Story is Story is Story

Kukla, Fran and Ollie

I have never understood writers who proclaim, “I write for myself not the reader.” If they only write for themselves, why do they bother jumping through knotholes and hoops to get published? If they only write for themselves, why don’t they burn what they write as soon as it’s written? Sharing stories is part and parcel of being human. It is one of the vital ways we connect with others through time and space.

Studying picture books and the many wonderful books about creating picture books is always wise and beneficial. But it is also valuable to look beyond our particular genre. Traditional storytelling and the theater focus on sharing stories (journeys of action, emotion and change), but because they deal with an immediate, breathing audience there is no way they can proclaim they only write for themselves.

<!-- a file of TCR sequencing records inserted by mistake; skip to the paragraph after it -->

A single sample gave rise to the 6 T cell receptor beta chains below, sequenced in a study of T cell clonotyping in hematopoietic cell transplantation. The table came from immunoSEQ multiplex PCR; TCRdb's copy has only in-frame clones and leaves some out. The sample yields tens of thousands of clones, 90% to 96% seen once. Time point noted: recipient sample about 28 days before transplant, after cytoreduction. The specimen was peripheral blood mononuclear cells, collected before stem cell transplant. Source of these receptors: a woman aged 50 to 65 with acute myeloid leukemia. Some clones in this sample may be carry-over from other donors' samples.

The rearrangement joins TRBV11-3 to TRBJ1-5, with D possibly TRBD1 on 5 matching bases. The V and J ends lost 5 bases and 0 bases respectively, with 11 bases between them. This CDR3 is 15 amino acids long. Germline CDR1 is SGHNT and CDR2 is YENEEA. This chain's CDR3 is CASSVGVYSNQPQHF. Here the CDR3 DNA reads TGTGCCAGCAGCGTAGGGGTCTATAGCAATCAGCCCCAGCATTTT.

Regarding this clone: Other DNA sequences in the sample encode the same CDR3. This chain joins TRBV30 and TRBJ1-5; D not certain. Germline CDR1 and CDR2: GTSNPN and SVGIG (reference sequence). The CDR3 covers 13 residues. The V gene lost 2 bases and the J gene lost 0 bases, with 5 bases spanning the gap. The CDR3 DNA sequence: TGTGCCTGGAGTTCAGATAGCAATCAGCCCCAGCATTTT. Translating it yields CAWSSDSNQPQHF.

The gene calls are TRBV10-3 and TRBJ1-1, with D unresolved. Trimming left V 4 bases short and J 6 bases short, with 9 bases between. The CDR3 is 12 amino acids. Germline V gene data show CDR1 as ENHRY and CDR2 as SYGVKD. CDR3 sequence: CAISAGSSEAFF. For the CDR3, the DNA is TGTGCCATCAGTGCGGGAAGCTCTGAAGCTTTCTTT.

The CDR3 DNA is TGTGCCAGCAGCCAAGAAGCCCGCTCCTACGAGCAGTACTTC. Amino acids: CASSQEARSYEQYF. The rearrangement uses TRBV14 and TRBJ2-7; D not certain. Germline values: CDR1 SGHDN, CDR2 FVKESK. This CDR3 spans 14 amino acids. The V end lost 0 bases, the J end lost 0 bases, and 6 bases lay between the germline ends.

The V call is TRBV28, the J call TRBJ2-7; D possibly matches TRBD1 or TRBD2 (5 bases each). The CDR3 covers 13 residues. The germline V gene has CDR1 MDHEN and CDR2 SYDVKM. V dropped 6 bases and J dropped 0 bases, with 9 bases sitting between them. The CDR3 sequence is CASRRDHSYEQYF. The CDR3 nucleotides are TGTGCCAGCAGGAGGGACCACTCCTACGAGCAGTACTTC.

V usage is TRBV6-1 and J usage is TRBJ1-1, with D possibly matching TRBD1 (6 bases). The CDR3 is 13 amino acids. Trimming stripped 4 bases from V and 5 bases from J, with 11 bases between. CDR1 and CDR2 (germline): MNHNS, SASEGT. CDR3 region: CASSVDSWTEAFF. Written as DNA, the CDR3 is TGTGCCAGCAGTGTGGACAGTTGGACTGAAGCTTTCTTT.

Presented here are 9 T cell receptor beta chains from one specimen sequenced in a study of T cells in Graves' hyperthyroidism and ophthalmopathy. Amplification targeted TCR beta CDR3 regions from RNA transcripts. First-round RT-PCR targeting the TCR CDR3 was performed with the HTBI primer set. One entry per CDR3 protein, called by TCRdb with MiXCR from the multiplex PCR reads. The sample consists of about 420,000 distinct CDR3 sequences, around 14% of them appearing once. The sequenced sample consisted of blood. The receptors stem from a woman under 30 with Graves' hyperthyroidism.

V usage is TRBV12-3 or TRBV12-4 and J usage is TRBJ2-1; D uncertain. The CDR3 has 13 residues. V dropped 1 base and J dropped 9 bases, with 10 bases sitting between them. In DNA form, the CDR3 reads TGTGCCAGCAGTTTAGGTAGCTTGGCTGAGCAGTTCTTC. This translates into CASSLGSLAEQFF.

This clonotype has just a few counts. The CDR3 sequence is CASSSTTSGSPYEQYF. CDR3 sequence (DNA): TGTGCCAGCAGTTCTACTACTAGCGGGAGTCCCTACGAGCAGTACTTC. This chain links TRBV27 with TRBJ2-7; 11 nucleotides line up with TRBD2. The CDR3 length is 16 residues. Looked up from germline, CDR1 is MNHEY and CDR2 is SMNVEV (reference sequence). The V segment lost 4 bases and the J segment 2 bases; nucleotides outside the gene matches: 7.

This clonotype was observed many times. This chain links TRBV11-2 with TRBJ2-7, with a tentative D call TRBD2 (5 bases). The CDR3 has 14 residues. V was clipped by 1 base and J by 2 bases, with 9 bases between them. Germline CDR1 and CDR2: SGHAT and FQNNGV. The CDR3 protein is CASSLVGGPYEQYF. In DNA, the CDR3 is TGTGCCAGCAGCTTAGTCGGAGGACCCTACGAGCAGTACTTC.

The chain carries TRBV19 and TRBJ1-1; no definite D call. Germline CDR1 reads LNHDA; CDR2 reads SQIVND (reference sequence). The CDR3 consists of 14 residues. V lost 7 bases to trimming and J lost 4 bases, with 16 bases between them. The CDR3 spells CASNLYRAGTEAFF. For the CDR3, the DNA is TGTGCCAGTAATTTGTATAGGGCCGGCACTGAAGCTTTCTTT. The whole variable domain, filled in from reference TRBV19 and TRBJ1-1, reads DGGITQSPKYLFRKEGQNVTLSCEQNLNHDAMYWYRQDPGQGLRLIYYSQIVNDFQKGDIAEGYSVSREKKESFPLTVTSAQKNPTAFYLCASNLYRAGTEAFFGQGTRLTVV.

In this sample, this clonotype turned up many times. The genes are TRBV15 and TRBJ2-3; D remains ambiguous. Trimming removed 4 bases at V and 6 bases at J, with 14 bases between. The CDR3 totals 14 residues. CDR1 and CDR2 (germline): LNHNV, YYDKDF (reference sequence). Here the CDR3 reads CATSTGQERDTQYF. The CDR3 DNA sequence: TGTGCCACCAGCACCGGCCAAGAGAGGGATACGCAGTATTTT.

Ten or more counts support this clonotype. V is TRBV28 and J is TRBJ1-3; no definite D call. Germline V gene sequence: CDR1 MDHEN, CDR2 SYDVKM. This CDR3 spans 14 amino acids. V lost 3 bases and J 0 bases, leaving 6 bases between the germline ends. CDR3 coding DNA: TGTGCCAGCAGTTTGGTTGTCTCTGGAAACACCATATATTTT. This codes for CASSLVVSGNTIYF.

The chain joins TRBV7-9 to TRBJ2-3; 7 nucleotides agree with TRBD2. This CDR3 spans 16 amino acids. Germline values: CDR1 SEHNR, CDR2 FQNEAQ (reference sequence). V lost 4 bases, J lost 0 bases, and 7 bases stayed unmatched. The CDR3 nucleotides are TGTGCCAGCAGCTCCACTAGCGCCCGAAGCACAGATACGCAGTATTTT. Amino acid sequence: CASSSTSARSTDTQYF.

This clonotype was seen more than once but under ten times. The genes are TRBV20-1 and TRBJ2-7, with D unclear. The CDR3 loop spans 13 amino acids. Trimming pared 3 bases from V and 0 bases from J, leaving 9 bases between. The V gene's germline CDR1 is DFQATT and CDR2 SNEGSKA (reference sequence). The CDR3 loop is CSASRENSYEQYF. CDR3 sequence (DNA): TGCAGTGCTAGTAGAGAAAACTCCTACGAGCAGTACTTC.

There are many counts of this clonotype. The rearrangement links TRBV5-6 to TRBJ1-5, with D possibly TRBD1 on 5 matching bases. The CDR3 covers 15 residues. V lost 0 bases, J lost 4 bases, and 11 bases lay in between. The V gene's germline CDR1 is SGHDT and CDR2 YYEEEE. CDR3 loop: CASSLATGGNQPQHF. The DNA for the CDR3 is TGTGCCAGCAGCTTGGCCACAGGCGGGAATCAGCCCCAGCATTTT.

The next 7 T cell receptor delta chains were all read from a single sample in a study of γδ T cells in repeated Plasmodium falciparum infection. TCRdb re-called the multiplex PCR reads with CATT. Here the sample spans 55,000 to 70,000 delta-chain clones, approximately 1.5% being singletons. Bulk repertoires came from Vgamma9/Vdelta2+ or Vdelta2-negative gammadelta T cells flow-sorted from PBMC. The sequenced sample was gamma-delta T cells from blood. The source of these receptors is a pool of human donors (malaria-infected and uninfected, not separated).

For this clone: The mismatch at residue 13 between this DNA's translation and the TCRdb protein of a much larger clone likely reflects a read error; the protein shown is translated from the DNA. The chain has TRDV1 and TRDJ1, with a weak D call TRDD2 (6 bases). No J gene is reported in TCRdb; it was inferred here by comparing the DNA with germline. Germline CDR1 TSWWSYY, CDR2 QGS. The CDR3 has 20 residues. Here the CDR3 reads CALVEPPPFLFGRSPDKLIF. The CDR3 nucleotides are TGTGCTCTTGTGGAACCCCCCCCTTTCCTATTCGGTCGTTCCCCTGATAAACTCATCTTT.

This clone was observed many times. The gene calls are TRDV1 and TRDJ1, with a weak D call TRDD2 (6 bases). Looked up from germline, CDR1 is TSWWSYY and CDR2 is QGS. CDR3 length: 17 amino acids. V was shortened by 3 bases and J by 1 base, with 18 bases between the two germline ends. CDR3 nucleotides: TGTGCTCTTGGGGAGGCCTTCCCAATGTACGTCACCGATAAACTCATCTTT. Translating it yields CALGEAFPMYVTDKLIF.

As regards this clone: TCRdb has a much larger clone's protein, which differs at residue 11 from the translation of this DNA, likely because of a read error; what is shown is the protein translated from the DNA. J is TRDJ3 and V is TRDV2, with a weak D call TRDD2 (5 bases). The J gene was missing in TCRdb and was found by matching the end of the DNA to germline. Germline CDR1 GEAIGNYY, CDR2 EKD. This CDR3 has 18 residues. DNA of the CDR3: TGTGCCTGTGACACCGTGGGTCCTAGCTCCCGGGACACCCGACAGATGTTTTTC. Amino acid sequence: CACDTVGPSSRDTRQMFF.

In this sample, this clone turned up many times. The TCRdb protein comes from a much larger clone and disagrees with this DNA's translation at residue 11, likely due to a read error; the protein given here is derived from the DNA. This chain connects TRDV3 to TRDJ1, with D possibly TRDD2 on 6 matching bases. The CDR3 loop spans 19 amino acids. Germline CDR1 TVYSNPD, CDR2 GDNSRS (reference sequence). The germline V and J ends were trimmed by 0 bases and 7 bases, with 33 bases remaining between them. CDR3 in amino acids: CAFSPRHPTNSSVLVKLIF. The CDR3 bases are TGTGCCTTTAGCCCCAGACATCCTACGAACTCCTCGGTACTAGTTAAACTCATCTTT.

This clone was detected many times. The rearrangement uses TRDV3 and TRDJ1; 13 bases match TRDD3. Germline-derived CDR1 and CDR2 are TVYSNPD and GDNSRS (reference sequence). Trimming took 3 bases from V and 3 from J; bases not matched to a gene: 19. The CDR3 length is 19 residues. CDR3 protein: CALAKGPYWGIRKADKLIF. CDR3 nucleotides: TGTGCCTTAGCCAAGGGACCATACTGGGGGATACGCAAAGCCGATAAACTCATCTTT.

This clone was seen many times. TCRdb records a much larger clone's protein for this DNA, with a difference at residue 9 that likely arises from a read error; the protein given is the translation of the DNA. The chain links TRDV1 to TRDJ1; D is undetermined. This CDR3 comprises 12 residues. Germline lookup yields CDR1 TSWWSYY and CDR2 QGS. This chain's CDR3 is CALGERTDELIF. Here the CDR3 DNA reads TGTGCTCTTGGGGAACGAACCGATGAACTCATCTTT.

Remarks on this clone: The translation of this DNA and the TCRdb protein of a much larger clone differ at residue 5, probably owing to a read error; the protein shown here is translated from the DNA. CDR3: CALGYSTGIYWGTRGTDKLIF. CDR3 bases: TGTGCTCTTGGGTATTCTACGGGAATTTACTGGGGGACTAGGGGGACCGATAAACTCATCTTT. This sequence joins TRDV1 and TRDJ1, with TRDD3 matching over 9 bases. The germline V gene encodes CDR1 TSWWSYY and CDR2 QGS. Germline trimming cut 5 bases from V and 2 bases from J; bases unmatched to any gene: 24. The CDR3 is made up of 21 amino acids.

As David Mamet states in THEATER, “If the audience members didn’t laugh, it wasn’t funny. If they didn’t gasp, it wasn’t surprising. If they did not sit forward in their seats, it wasn’t suspenseful.” As picture book writers we have much to learn through the immediacy of theater.

Let yourself roam through the library and grab any book that relates to story in one form or another: theater, acting, film, art, or graphic novels. You’ve got nothing to lose, and much to gain from learning how others not only connect with their audience, but keep them engaged.

Here’s a brief list of books that have recently given my brain and writing a welcome buzz.

THE ACTOR AND THE TARGET by Declan Donnellan. Theater Communications Group, 2002.

ARTISTOTLE’S POETICS FOR SCREENWRITERS by Michael Tierno. Hyperion, 2002.

THEATER by David Mamet. Faber and Faber, 2010.

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